Grief is strange because it will have you doing things you never thought yourself capable of. Beyond its energy sapping nature that leaves you with just enough drive to steady yourself against the blizzard of pain and bitterness to survive each day as it comes, it leaves you with little resolve. And when the storm begins to take a shape you are familiar with, one you can predict even, you turn and face the wind and do what needs to be done.


I think I’ll call Karen. Today this fits in the realm of the doable.


I scroll down my phone and find her number. For a moment I hesitate to press the call button. I have not spoken to Karen in such a long time. I hate to be one of those friends who only call when they need something. But Karen and I have this kind of friendship that even if we don’t speak for months, when we do it’s as if no time has passed. I take a deep breath and press the call button.


“Well Nkads to what do I owe the pleasure of this call,” she says in her ever-chipper voice. “Well hey, its been a long time I know,” I say trying to suppress my embarrassment. “Damn right it has been, what’s up?” she says trying to avoid the awkwardness. “I need a favour man. No scratch that, I need a mother of a favour,” I say. “Name it, and we’ll see what we can do.”  Karen always refers to herself in the plural. “I need money, so I need a gig. My mom’s died and I don’t have money to bury her. What’s more KG has managed to fucking get herself arrested, so I need to bail her out too. I need a client, a reading or two to make enough so I can pay for these things,” I say almost hyperventilating. “Shoo Nkads I’m really sorry about your mom. Uuuuhmm didn’t you say you and KG were over, why it on you to bail her out??”

“It’s complicated,” I say.

“It always is with you isn’t. Shoo sounds like you need big money then. Let’s see what we can do and get back to you in a week or so. Tell you what lets have drinks…”

“Karen I don’t have a week,” I interrupt her. “I need this money as in yesterday. Besides you know I don’t drink anymore with my training,” I say.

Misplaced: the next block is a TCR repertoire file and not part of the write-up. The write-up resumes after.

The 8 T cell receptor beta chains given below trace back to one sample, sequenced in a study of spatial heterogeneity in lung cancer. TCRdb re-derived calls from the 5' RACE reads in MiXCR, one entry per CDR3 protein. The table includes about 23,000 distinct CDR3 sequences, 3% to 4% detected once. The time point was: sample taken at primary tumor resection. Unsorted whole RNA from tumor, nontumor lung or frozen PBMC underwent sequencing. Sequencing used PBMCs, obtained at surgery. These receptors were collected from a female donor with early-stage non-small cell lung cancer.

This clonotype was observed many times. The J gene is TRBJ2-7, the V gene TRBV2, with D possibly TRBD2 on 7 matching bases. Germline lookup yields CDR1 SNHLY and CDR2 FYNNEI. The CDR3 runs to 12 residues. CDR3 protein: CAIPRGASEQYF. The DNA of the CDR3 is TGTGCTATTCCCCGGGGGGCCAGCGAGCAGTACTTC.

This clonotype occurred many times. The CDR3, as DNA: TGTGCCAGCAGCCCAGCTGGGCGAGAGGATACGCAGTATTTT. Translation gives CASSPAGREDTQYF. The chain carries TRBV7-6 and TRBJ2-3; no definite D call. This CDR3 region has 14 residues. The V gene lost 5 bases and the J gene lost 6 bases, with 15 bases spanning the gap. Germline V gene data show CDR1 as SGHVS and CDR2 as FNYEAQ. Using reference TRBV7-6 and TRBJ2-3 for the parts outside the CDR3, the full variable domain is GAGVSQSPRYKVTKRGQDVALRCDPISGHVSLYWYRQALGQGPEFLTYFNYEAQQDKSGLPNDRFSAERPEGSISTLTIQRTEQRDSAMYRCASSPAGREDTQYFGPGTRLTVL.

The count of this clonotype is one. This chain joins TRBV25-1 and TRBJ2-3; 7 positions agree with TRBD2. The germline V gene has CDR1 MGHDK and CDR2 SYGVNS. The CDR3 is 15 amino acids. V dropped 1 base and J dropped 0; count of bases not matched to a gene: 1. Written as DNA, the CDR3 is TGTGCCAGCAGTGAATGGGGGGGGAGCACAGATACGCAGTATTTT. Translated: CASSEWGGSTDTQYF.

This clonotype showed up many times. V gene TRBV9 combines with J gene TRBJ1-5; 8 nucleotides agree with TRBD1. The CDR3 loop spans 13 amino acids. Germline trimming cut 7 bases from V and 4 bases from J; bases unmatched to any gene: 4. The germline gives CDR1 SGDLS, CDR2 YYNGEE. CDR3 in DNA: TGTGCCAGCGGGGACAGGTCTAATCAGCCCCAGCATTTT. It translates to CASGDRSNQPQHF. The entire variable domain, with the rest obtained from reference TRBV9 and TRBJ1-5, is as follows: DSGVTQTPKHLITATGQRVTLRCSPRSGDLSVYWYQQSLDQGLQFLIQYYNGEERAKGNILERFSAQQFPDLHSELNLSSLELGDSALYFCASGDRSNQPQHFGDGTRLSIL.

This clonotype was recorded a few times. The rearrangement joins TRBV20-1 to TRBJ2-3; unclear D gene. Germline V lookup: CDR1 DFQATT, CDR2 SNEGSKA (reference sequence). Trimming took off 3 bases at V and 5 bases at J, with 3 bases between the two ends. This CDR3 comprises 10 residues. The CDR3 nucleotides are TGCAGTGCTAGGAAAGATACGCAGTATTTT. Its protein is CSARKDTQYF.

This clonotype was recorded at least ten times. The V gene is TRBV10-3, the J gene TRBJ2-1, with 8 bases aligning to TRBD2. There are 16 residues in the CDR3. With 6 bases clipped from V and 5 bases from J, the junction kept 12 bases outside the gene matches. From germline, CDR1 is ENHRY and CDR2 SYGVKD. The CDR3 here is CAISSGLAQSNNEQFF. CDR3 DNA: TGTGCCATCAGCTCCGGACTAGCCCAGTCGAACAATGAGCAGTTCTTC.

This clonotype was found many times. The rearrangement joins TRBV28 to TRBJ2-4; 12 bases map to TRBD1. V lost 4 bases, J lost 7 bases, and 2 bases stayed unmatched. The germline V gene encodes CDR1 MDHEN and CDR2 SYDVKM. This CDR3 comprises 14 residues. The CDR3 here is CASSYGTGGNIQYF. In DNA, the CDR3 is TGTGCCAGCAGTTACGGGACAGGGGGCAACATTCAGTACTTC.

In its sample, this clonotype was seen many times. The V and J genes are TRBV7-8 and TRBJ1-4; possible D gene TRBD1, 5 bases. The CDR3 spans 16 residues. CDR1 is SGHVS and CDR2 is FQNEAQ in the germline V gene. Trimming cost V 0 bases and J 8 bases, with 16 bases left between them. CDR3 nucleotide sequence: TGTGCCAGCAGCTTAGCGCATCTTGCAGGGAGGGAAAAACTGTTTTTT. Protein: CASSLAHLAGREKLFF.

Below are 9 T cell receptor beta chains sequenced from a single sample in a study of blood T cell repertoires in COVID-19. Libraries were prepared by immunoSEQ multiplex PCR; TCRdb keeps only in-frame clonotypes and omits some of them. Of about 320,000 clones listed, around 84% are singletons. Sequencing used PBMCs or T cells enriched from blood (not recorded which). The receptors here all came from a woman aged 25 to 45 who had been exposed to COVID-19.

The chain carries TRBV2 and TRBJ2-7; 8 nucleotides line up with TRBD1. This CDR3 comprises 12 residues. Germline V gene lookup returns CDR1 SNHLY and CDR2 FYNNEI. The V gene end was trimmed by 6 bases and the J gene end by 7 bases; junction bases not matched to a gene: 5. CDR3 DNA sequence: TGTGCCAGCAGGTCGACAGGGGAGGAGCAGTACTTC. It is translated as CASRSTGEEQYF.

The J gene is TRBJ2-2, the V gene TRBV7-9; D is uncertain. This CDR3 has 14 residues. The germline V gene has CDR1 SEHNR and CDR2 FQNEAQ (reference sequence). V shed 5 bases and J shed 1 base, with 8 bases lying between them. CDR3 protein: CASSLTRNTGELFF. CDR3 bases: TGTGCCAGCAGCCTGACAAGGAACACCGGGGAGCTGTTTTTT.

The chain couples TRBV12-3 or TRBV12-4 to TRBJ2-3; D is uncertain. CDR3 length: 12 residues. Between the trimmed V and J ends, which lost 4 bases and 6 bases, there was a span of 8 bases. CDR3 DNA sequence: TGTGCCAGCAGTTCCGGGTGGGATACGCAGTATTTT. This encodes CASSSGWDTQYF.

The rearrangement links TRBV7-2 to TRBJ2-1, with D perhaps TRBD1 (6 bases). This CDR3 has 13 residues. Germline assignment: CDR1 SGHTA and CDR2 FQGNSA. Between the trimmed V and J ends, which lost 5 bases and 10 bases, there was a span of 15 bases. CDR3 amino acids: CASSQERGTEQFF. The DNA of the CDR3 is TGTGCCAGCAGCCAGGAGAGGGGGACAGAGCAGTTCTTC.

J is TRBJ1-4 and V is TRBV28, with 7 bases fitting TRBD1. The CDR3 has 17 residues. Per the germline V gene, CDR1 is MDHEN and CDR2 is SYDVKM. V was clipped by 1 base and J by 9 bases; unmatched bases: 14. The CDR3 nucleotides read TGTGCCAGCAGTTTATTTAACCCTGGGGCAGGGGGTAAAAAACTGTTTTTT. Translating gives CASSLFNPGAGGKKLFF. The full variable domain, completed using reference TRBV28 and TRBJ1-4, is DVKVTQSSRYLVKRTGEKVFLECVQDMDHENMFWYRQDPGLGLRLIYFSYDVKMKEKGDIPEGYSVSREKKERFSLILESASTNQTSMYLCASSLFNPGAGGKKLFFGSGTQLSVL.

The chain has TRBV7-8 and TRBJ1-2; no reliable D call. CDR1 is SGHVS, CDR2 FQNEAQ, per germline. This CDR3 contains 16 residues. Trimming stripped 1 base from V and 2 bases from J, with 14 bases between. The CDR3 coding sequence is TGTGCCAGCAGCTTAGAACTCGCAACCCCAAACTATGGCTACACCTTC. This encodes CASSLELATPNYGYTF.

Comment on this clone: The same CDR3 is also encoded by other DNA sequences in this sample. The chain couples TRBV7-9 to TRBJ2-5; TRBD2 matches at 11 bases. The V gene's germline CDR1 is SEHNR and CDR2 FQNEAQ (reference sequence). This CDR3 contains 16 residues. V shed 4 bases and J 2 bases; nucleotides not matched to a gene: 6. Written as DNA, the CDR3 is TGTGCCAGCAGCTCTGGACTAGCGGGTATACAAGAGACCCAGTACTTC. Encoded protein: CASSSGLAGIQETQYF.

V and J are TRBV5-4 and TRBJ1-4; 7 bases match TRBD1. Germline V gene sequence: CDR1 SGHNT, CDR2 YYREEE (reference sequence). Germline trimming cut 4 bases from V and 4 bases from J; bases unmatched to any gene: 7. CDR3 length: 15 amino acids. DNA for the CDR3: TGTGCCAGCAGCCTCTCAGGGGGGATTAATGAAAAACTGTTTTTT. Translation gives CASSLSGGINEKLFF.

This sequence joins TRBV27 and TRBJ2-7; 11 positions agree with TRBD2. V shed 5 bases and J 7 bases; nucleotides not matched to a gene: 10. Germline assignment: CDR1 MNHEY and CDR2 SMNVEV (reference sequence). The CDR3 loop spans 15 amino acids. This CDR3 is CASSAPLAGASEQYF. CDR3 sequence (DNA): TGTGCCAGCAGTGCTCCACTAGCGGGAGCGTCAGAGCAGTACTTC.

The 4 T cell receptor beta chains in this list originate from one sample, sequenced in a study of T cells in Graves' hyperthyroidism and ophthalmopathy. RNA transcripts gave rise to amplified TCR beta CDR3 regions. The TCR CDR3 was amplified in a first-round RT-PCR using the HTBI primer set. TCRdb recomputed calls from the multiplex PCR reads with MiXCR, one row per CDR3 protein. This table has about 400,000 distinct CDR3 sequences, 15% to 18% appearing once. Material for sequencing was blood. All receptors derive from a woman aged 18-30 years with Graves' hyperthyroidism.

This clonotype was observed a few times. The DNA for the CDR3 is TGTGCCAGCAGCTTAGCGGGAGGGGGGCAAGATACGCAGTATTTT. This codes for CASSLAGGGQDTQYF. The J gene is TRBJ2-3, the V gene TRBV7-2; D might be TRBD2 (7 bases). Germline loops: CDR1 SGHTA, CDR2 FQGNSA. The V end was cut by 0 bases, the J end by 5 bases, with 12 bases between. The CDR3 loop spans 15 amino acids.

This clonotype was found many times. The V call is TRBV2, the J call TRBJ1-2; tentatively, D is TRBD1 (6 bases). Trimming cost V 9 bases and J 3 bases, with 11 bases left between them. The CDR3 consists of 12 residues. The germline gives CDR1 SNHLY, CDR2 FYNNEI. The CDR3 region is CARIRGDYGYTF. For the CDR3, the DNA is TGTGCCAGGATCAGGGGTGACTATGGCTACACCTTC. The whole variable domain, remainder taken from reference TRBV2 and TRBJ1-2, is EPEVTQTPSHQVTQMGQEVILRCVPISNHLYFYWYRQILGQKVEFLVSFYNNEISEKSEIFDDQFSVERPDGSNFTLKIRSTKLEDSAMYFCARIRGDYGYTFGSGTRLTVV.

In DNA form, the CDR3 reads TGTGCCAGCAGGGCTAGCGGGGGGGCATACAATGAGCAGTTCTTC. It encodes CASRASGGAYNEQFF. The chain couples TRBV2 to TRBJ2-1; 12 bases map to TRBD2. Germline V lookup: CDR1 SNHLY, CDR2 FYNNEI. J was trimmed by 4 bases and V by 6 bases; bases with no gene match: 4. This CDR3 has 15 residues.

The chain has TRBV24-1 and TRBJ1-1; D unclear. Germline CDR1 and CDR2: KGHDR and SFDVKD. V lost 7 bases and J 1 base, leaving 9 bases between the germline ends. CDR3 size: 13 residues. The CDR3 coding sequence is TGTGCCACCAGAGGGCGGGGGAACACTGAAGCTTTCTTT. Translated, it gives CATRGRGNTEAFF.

“ Sorry honey we forgot about that. Give us a day, two at the most, and we’ll see what we come up with, yes?” she says.

“Thanks honey you are life saver,” I say and hang up the phone.


Day one goes by and Karen does not call. I will be in the real dwang if she does not call. Day two goes by and I have just about bitten off all the nails on all my fingers. Please God let her call. At 4:30 p.m. as I am about to give up all hoping, Karen calls. She had better come through. Universe and all my ancestors in the ether and in the sea she had better come through. 


The devil is a liar because Karen comes through. Like a knight on Pegasus she comes through and lands me the mega gig of my prayers. This particular client is not the regular artsy type or the bored housewife; they are a business. A business looking to have their aura cleansed. How bizarre I think, but how fucking lucky can I get. I get to ply both my trades! Need their aura cleansed is what they say, need sound financial advice is what I hear, but who am I to say what people need when they are determined they know what they need. If I can’t read their Tarot I’ll just have to settle for reading their balance sheet and see if that does not score me a bigger cheque in the end.


Karen tells me I am to meet the two women Thabiso and Thandeka, who together go by the name Lesiba Communications. We are to meet at 12:30 pm at their offices in Parkhurst on Wednesday. God getting to Parkhurst is such a mission, but thank heavens for my moped I’ll zip myself in and out to be back in time to attend to the weekend’s preparations. How I am going to get out of the house requires the weaving of a watertight story or else I am going to get into some deep shit with Gogo Shezi. If she finds out that I am abandoning the week-end’s preparations to hustle in ways she had specifically asked me not to, there will be some hell to pay. But maybe if I play my cards well I can get away with it. I’ll tell her I’m needed at work. She said she would let me go if I was ever needed. My going to work pays the bills; even a gobela appreciates that. Also she must understand if I need a little time out, these are fraught times. My mom has just died and my ex is in jail. My world as I know it has come to an end.